Long term changes in the X-ray flux appear to be correlated with the equivalent width of the H$\alpha$ line (Reig et al. 2003; McSwain et al. 2004): this favours an explanation of the variation in terms of mean wind density changes. Alternatively, the explanation could lie in the fact that the X-ray luminosity of a NS or a BH accreting from the high velocity wind of the primary star should vary with orbital phase. In fact, the entire flux range spanned by the source since its discovery (a factor $\sim$10, see Table 1) could be perhaps explained by differences in the orbital phases of the various observations (Reig et al. 2003); and one could note that, assuming the revised ephemeris of McSwain et al. (2004), the X-ray brightest Rossi-XTE observations took place at a phase closest to periastron passage (see Table 1). However, apart from a number of complications observed in other sources, which may question this interpretation[*], the already mentioned BeppoSAX results (Reig et al. 2003) when combined with the ephemeris of McSwain et al. (2004) are clearly inconsistent with the hypothesis that orbital modulation play a major role, since the lightcurve only shows a steady flux decrease whereas the flux should peak close to periastron.

The original period of McSwain et al. (2001) used to plan the two XMM-Newton observations predicts orbital phases of 0.95 and 0.70 for the 2003 March 8 and 27 observations respectively, in which case a large flux variation would have been expected. However, according to the revised ephemeris of McSwain et al. (2004), the phases of the first and second XMM-Newton observations are now 0.79 and 0.21, i.e. at symmetric times before and after the periastron passage, and should therefore show similar fluxes, as actually observed. However, since other 4-d alias orbital periods may not be ruled out yet, we believe that it is still difficult, at present, to completely distinguish between orbital and long-term wind variability.

The total absorption of LS 5039 has been better constrained by XMM-Newton, thanks to the satellite's sensitivity at low energies. We obtain values around $N_{\rm H} \sim 7 \times 10^{21}$ cm-2. This is comparable to the values derived from optical reddening observations (see Introduction), and approaches the value estimated for the total galactic interstellar absorption in the same direction ( $N_{\rm H} \sim 8.7 \times 10^{21}$ cm-2: Dickey & Lockman 1990). Therefore, contrary to the comparable case of 4U 1700-37 (Hammerschlag-Hensberge et al. 1990), no large variable local absorption is seen in LS 5039, at least at the time of the XMM-Newton observations.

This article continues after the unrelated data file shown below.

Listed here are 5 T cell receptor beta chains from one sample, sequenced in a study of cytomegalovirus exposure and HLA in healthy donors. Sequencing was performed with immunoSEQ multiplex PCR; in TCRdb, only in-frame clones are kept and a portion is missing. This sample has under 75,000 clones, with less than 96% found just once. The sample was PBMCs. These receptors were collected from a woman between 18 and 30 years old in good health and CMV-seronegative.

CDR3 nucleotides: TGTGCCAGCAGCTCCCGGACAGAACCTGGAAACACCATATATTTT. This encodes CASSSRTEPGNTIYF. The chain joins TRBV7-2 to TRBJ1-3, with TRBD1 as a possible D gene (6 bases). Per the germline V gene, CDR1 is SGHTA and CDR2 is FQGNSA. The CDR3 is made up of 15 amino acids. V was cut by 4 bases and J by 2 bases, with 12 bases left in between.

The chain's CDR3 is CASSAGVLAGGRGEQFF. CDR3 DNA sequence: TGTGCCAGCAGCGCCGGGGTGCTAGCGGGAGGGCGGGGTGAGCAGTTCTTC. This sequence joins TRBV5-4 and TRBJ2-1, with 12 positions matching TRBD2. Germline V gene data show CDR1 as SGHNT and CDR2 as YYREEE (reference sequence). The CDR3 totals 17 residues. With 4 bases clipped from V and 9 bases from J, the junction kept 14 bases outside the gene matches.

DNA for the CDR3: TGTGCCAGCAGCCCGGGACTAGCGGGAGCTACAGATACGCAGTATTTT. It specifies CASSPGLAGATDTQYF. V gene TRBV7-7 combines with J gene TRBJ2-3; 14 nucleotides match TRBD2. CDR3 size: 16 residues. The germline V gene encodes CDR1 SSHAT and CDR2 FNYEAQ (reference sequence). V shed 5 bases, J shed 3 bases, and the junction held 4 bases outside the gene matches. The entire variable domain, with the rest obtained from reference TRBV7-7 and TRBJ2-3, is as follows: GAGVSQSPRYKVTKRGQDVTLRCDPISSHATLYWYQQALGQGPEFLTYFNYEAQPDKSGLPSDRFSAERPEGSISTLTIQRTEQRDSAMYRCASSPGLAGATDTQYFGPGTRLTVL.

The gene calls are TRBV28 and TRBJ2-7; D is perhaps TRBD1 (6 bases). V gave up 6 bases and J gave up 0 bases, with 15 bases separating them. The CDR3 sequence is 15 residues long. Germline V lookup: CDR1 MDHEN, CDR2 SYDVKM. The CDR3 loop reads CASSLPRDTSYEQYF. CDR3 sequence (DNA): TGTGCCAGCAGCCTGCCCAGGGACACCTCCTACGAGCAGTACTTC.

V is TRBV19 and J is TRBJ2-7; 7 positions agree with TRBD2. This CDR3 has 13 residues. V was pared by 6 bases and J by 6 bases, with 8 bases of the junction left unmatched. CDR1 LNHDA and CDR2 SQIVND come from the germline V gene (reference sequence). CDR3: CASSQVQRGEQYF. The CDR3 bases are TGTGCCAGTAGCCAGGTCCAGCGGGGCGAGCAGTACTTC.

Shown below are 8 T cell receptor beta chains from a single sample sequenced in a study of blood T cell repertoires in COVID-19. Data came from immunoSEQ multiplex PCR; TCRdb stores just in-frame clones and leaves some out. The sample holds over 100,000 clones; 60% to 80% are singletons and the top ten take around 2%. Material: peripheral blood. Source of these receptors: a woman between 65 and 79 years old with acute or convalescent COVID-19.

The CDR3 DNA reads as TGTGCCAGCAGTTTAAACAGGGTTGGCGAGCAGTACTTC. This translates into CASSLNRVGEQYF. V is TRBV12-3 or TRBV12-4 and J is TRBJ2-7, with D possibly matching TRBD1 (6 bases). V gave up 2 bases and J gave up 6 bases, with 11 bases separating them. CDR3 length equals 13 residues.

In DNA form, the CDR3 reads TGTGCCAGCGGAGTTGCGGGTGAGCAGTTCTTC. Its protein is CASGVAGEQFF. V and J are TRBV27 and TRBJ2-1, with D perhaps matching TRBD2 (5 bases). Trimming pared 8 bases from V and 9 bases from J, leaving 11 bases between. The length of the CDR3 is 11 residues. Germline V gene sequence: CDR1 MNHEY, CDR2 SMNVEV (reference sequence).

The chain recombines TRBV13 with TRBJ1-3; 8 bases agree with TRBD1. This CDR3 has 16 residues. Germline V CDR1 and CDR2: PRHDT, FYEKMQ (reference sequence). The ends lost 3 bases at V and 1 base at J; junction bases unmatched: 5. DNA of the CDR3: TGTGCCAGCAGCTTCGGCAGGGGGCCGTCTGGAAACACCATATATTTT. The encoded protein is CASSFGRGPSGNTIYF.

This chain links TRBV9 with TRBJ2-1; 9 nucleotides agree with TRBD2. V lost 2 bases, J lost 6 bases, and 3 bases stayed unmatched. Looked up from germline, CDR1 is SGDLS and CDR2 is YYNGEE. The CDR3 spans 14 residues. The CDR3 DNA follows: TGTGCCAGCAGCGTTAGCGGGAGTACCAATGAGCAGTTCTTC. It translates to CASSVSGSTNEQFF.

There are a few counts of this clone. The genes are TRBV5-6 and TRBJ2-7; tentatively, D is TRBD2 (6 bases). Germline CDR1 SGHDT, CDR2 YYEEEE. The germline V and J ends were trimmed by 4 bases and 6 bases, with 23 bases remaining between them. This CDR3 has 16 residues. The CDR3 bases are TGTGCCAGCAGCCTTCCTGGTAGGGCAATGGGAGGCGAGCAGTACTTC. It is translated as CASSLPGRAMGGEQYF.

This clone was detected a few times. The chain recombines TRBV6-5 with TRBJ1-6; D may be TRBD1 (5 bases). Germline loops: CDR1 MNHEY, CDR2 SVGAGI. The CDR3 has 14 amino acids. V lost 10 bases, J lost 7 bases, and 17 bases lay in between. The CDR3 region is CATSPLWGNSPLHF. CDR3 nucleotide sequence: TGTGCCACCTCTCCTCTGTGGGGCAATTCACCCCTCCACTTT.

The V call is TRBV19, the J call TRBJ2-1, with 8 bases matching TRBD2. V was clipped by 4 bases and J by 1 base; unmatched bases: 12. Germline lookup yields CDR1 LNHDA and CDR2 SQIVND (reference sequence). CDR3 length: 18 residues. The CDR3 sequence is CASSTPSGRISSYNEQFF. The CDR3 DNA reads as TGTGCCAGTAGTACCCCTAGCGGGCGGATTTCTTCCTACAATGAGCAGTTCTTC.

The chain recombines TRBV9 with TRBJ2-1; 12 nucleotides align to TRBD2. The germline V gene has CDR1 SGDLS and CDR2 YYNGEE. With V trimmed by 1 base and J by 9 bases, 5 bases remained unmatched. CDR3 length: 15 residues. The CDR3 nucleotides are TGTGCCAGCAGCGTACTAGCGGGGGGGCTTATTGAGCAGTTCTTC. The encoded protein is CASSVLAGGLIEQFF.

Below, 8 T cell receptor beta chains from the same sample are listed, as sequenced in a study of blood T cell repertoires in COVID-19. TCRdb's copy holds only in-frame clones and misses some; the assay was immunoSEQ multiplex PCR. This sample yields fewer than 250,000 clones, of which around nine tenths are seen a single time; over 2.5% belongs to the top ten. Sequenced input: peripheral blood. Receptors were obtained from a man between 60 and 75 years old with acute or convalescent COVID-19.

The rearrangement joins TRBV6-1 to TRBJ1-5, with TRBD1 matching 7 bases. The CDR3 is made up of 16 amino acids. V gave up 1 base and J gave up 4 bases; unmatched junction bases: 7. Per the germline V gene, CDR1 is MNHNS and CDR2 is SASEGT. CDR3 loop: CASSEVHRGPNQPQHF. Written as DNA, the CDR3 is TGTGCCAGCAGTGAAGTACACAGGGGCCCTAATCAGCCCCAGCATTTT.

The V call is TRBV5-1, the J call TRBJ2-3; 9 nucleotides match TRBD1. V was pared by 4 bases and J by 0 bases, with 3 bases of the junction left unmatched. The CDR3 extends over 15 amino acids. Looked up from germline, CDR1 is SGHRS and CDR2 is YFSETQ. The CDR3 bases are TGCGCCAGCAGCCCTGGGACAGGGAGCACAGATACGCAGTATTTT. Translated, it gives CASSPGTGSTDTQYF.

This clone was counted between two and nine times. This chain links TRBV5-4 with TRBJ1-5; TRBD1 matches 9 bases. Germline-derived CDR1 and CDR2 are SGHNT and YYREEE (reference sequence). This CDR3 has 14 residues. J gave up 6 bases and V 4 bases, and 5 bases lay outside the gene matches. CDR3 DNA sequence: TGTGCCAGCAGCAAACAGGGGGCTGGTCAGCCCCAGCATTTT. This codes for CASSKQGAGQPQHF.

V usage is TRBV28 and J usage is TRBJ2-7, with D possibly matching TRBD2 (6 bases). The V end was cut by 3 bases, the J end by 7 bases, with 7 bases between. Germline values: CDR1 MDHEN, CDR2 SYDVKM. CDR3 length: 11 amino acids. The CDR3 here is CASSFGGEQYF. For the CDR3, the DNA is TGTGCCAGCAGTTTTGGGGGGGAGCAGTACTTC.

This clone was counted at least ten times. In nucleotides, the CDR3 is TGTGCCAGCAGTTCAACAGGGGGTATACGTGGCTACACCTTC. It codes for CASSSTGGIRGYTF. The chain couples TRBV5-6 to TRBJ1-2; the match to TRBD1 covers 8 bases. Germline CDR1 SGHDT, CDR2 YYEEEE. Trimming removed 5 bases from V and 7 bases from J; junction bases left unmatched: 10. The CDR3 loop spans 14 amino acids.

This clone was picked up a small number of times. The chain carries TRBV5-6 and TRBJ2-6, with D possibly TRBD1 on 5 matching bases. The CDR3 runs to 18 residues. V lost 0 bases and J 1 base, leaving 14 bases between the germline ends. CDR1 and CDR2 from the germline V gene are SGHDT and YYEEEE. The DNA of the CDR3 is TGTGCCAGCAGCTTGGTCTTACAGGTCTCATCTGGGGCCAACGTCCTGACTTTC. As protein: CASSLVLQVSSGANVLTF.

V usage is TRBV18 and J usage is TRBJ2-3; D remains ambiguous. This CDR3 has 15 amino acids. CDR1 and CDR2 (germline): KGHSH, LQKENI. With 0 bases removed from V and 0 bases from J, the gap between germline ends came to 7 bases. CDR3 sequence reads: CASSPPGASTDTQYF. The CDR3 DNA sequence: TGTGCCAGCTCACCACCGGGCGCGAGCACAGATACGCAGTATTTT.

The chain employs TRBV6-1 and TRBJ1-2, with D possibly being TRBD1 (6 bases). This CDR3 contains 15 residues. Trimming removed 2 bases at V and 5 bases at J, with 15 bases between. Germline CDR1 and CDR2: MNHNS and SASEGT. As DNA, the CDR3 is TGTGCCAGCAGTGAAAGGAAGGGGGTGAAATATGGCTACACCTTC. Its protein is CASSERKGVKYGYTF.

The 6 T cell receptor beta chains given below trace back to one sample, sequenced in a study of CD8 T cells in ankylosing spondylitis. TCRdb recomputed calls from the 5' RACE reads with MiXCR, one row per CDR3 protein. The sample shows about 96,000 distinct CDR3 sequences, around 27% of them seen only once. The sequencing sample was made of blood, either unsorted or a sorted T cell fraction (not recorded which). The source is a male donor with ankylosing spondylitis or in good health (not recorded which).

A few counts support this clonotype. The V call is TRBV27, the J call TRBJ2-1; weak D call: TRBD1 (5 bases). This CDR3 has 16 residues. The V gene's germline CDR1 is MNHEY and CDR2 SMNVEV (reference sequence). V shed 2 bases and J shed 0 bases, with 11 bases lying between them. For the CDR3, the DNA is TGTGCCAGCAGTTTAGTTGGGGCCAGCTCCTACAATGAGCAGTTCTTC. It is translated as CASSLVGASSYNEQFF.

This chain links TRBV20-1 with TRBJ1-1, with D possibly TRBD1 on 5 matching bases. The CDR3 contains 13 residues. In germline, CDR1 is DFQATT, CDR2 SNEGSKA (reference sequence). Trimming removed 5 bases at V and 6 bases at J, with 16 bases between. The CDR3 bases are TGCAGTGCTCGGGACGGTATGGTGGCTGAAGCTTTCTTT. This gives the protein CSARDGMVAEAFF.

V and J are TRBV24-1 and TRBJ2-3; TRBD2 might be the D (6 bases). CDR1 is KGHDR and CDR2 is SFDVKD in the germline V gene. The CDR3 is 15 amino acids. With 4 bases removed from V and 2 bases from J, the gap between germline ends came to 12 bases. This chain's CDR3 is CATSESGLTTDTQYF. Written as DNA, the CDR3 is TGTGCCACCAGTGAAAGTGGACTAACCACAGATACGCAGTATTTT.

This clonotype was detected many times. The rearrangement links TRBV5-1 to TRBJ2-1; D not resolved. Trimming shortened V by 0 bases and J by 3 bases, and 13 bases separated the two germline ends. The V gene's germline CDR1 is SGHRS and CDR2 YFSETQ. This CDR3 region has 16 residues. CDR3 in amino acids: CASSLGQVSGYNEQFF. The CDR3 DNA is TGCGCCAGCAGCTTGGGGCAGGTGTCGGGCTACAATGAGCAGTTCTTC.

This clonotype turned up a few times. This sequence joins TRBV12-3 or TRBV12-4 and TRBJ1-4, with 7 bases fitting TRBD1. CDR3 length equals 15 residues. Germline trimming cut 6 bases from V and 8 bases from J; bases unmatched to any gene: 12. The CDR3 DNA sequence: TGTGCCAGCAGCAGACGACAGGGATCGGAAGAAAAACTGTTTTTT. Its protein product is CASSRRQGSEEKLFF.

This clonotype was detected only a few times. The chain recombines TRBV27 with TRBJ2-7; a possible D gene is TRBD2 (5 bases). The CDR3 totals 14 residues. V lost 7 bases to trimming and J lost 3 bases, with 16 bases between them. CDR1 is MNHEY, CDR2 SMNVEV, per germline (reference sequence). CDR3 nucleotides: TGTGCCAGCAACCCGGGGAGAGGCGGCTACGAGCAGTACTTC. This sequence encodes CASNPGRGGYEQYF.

4.2 The young pulsar scenario

The nature of the compact object in LS 5039 still remains an unsolved issue. Although the hypothesis of a central black hole cannot be ruled out, the orbital solution rather favours a neutron star assumption. This would not contradict the non-detection of pulsations, as shown e.g. by the cases of 4U 2206+54 (Torrejón et al. 2004) and 4U 1700-37, which are HMXBs too. However, the latter two objects show some differences with respect to LS 5039, including the fact that they are not radio sources. The only neutron star candidate, radio-emitting HMXB which shows no pulsations, together with LS 5039, is precisely LS I +61 $\hbox{$^\circ$ }$303.

Proper motion, measured in the radio and optical domain, together with optical radial velocities indicate that LS 5039 is escaping its local standard of rest with a high kick velocity of $\sim$150 km s-1 (Ribó et al. 2002). These authors conclude that its present height above the galactic plane is consistent with a maximum age of about 1.1 $\times$ 106 yr. If the accreting companion were a neutron star it would therefore be a young or, at most, a middle-aged pulsar.

Let us briefly discuss the hypothesis of a very young neutron star. It may be still rotating too fast to accrete, and be in the propeller regime; this mechanism is still not understood in detail and it is difficult to say whether the inferred X-ray properties would be consistent with the observations. It is believed that such a mechanism can give rise to fast ejection, but, considering the strong influence of the high-mass companion wind, it is unclear whether symmetric, well collimated jets could be generated.

Young neutron stars have spin-down luminosities which can be comparable with the total estimated radio plus X-ray plus $\gamma$-ray luminosity radiated by the companion of LS 5039 (a few 1035 erg s-1), and their ages are still consistent with the absence of existing nearby SNR (see e.g. Becker et al. 2002). The possibility thus remains that part of the observed luminosity is actually extracted from the relativistic wind of a pulsar which carries away most of the rotational energy, instead of being due to accretion onto the compact object or on its magnetosphere if propeller effects dominate. In the case of the binary pulsar PSR 1259-63 (spin down age $3~\times~10^{5}$ yr and spin down luminosity of $8~\times~10^{35}$ erg s-1) orbiting a Be star, Tavani & Arons (1997) argue that shock powered emission in a pulsar wind termination shock at a large distance can account for the observed X-ray luminosity of a few 1034 erg s-1 through various mechanisms (see also Murata et al. 2003, and references therein).